In response to my snarky request that Pew clarify its ways and means of counting Muslims, Brian Grim, Senior
Researcher at the
Pew Forum on Religion & Public Life, has sent along the following:

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The apparent difference between the
Pew Research Center estimates is explained by the fact that both the 2007
Muslim American Survey and the 2007 Religious Landscape Survey deal only with
adults, while the more recent report, Mapping the Global Muslim Population,
deals with the total population (i.e., both adults and children).  Based
on questions in the Muslim American survey about household size and the
religious affiliation of children in the household, we estimate that Muslims
account for a larger proportion of the population that is under 18 than they do
of the 18-and-over population; thus, our estimate of Muslims’ share of the
overall population is larger than our estimate of Muslims’ share of the adult
population.

The Pew Research Center’s 2007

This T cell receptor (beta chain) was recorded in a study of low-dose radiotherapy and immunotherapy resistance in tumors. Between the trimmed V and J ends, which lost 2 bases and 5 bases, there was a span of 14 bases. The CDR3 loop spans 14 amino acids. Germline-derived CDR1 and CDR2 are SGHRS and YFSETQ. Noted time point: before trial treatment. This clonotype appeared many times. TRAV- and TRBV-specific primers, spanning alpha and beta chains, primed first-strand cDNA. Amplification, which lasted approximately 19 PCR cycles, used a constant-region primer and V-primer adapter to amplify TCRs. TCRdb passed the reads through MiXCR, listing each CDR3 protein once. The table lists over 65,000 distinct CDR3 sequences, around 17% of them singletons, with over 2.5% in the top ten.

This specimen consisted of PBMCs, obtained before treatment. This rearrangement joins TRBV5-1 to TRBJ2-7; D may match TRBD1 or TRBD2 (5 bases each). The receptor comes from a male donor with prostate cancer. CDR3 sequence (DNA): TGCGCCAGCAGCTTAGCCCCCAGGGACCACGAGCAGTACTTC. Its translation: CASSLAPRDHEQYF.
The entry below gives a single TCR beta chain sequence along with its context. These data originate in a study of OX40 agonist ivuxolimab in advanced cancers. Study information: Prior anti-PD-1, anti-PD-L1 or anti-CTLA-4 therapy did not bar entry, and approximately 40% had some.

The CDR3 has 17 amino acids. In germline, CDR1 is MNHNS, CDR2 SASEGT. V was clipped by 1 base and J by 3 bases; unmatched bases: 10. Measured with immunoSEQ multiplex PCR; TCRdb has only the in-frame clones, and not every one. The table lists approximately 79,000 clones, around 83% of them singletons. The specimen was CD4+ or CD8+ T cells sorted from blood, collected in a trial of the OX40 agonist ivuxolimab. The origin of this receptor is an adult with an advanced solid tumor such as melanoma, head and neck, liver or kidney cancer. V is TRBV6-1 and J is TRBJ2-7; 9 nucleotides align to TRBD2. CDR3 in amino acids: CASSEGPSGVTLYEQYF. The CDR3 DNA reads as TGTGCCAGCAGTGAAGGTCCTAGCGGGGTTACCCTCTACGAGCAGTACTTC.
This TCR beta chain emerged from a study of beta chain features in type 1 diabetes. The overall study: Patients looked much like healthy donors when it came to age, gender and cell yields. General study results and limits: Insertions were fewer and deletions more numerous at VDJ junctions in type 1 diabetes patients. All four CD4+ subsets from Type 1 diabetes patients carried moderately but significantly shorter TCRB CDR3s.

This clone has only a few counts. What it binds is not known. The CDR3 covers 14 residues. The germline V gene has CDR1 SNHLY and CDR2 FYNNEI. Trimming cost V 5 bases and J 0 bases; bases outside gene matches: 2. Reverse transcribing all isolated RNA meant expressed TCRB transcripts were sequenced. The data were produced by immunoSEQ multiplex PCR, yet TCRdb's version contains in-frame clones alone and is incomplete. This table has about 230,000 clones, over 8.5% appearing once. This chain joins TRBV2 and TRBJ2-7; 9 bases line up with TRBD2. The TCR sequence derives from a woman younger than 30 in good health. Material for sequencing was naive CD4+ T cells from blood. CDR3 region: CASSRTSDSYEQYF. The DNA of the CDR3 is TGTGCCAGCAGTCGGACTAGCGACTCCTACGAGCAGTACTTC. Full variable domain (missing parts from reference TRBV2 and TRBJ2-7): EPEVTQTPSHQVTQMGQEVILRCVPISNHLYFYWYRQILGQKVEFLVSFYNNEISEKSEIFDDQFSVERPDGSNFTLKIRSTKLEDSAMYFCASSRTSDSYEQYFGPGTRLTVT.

Muslim Americans survey (Muslim Americans: Middle Class and Mostly Mainstream)
estimated that 0.6% of U.S. adults are Muslims.  The first chapter of the
accompanying survey report, “How Many Muslims Are There in the United States,”
provides detailed information on how the 0.6% estimate was obtained and why we
think it is superior to estimates derived from most surveys that are conducted
only in English (or English and Spanish, as was the case with the 2007
Religious Landscape Survey, which found 0.4%).  (See U.S. Religious
Landscape Survey Report II transcript at http://www.pewforum.org/events/?EventID=190.)

I’d only add that it would have been better had Pew given the actual .4 percent number in its Landscape Survey report, and explained why it believes the actual percentage of Muslims in is higher, rather than simply substituting what it believes to be the more accurate number. Results are results. But anyway, thanks, Brian.

 

 

Categories: Beliefs

Mark Silk

Mark Silk

Mark Silk is Professor of Religion in Public Life at Trinity College and director of the college's Leonard E. Greenberg Center for the Study of Religion in Public Life.

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